Symposium: Linguistic Diversity and Language Theories update

Zygmunt Frajzyngier Zygmunt.Frajzyngier at COLORADO.EDU
Mon Jan 20 17:31:29 UTC 2003

ear Colleagues,

We would like to update you on the International Symposium on Linguistic
Diversity and Language Theories, to be held May 14-17, 2003 at the
University of Colorado at Boulder.

The following is a list of confirmed participants:

Greville Corbett, University of Sussex
Michael Cysouw, Zentrum für Allgemeine Sprachwissenschaft, Berlin
Matthew Dryer, University of Buffalo
Nick Evans, University of Melbourne
Zygmunt Frajzyngier, University of Colorado
David Gil, Max Planck Institute for Evolutionary Anthropology, Leipzig
Ferdinand de Haan, University of Arizona
Claude Hagège, Collège de France, Paris
Gilbert Lazard, Collège de France, Paris
Frank Lichtenberk, University of Auckland
Marianne Mithun, University of California, Santa Barbara
Robert Nicolaï, University of Nice
Regina Pustet, University of Múnchen,
Stephane Robert, CNRS-LLACAN, Villejuif, France
Anders Soegaard, University of Copenhagen
Liang Tao, Ohio University, Athens, Ohio
Farzad Sharifian, Edith Cowan University, Western Australia
Gil’ad Zuckerman, Churchill College, University of Cambridge

There are still a few presentation spots available, and we are accepting
abstracts until February 15.  We are looking for papers dealing with
language phenomena that need to be accounted for by linguistic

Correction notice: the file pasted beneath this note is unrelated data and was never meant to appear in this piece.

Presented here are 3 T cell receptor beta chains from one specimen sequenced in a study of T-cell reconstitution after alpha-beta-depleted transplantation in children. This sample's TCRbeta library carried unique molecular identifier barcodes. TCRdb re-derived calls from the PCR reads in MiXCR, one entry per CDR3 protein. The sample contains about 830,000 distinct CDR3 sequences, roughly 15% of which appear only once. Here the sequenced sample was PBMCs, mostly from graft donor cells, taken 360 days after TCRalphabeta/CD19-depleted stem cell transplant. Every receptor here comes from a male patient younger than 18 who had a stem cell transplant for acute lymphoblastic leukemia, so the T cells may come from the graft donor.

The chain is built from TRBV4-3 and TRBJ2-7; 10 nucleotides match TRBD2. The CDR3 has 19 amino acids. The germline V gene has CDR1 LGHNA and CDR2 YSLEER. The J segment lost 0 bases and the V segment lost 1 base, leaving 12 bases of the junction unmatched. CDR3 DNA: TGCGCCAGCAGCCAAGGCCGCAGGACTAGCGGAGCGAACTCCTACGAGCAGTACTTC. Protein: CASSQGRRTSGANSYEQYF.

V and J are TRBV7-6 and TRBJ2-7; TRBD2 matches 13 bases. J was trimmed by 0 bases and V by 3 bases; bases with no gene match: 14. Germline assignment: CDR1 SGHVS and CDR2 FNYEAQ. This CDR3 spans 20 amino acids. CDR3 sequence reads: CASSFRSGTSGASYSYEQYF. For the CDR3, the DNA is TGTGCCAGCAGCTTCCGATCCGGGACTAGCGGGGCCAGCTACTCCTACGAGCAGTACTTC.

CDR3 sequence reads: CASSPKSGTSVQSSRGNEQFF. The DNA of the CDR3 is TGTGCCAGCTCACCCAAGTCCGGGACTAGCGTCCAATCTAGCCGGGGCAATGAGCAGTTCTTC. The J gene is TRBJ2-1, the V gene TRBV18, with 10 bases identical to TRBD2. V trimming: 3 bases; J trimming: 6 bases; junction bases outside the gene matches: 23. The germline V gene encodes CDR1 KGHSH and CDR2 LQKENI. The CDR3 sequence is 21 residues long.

theories, and
issues detailed in the conference themes below.

You are welcome to attend even if you are not presenting a paper.  The
registration fee is $30.  The conference program will be available
March 15.
Please visit our Web site for more information,

The purpose of the Symposium is to identify hitherto unstated or
fundamental issues in linguistic theories taking into account the rich
variation of forms and functions observed in the languages of the
world. The
symposium will examine the goals of both theories of language structure
theories of language evolution. One of the expected outcomes of the
symposium will be a new set of questions to be addressed by language
theories. Some of the questions to be put before the participants with
respect to the theories of language structure are:

o       What should be the proper object for theories of language structure?
o       What should a theory of language structure explain?
o       Should there be common formal elements in the theories of language
o       Should there be common functional elements?
o       What elements should a theory of language structure contain?
o       What should be the relationship between theories of language
structure and
the theories of cognition?

Some of the questions with respect to theories of language change are:

o       What are motivations for language change and grammaticalization?
o       What are the roles and properties of functions in language change?
o       What are the roles and properties of forms in language change?
o       Does human conscious choice play a part in language change?
o       Is there a role for adaptability in language change? What would such a
role be?

Zygmunt Frajzyngier
David S. Rood
Adam Hodges

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